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12 Words That Will Make You Fall in Love with the Lithuanian Language

Lithuanian, the most conservative living Indo-European language, is also one of the oldest languages in the world. Throughout the centuries, it became one of the biggest prides of Lithuanian culture. Today, approximately three million people speak Lithuanian, making it one of the least commonly spoken in Europe. Below are 12 of the most beautiful words in the Baltic language.


Pronunciation of ačiū can sound like a sneeze to those not familiar with Lithuanian, but for locals it is a powerful word, representing the feeling of thankfulness and appreciation. Lithuanians do not overuse this word, so it carries a lot of significance when it is said.


Lithuanians are very emotional people, but they rarely share these emotions with others. Whenever a Lithuanian says myliu (I love you), you can be sure that they absolutely mean it. It is one of the most beautiful and least used phrases in the Lithuanian language.



Kite is a mythical creature in Lithuanian culture, who brings luck and wealth to the houses of the most sincere and warm-hearted people. Naturally, flying a kite in pursuit of happiness in Lithuania might be a good idea.


Šventoji is one of the most beautiful beach towns in Lithuania, attracting thousands of tourists every year. In English, Šventoji translates as “a saint girl,” so it is no wonder why this beach town is so peaceful and loved.


Perkūnas, a combination of thunder and lightning, is the God of gods in ancient Baltic religion. Myth has it that inhabitants used to sacrifice animals to keep Perkūnas happy, as they knew an angry Perkūnas had the power to wipe out humankind in its entirety in the blink of an eye.


Oak tree is the king of Lithuanian forests, and even now, local people believe that it is a bad omen to hurt an oak tree. Ąžuolas is one of the oldest words in Lithuanian language, and it is unusually spelled with a letter ‘ą’.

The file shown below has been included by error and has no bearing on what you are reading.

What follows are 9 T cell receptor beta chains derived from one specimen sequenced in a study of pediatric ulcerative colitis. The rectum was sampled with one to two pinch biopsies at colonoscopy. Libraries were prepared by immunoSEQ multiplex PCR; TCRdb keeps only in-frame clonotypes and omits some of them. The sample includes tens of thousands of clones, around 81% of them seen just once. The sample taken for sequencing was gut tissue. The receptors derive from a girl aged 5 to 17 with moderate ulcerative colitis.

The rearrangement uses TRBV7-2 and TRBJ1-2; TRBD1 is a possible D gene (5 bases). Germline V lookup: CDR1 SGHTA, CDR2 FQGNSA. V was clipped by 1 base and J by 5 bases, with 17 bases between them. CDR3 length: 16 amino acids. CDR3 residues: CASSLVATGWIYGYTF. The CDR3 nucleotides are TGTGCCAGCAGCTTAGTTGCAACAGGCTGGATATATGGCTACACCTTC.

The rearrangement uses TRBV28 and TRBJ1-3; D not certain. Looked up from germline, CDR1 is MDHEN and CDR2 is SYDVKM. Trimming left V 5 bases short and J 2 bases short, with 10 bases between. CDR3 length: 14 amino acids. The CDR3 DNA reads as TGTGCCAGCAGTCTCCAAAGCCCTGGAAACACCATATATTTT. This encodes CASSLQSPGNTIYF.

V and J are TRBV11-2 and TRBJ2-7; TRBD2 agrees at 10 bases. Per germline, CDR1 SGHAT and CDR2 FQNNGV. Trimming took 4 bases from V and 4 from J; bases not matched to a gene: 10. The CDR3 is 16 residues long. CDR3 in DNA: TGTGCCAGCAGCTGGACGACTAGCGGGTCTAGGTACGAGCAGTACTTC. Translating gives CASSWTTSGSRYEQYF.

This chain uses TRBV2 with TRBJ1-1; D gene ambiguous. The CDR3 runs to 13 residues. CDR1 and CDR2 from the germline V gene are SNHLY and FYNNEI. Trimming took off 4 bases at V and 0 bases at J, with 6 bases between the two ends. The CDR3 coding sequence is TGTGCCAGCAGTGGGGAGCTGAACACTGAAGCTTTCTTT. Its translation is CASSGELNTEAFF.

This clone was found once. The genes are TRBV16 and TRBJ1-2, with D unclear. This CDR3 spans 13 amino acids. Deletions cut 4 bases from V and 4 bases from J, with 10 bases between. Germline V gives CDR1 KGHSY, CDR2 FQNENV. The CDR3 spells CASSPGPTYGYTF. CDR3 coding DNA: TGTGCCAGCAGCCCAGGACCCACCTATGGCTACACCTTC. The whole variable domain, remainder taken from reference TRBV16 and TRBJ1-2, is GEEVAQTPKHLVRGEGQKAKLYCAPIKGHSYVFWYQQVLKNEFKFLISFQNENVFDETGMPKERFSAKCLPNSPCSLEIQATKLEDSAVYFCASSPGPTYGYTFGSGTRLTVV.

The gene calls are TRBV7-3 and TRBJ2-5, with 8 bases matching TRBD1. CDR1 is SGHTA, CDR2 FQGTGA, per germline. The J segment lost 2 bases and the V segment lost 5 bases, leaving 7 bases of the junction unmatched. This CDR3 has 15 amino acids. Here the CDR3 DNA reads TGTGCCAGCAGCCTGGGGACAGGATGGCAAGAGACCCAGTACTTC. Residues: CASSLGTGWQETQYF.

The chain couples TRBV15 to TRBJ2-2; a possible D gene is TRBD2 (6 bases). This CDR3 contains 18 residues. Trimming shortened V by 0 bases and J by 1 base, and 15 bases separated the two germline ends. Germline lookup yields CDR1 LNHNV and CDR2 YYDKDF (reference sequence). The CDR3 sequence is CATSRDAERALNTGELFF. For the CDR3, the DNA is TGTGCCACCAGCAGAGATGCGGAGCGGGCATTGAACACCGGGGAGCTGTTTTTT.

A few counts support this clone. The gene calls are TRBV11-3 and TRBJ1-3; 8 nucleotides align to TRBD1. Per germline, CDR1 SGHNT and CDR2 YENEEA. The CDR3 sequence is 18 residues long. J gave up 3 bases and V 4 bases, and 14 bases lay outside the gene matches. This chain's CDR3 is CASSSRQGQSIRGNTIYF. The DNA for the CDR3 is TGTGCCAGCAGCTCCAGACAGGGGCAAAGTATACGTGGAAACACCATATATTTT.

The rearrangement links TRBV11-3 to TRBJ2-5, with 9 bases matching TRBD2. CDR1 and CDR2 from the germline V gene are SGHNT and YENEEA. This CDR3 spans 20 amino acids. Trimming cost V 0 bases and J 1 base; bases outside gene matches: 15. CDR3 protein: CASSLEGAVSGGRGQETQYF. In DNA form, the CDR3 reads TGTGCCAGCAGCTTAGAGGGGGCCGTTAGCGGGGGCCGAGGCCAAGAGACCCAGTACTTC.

For a long time, the sea was one of the main living sources for Lithuanian people. There are many tales, songs, poems, and novels written about the mysterious Baltic Sea, which people have feared and worshiped simultaneously throughout the ages.


The falcon represents freedom in Lithuanian culture as it is the most powerful bird to glide in Lithuanian lands. Locals believe that it is good luck if a falcon lands in their yard.


Literally translated as ‘noble animal,’ aurochs were a large species of cattle, once found in Baltic states. This animal species is so respected in Lithuania that Tauras is now a common boy’s name in the country.


On June 23rd, the longest day of the year, Lithuanians have a tradition of searching through the forests, looking for fern’s blossom. Legend says that fern’s blossom can make all of your dreams come true.


Basketball is Lithuania’s second religion, and kids start playing it before they learn how to walk. When a Lithuanian national basketball team is playing, all the streets in the country are empty, and you’ll hear passionate fans screaming and chanting like there is no tomorrow.


Lithuania became independent from the Soviet Union only 27 years ago, so freedom is still something that people appreciate and don’t take for granted. In fact, people are so full of gratitude that Laisvė has become a common girl’s name across the nation.


Kasparas Asmonaitis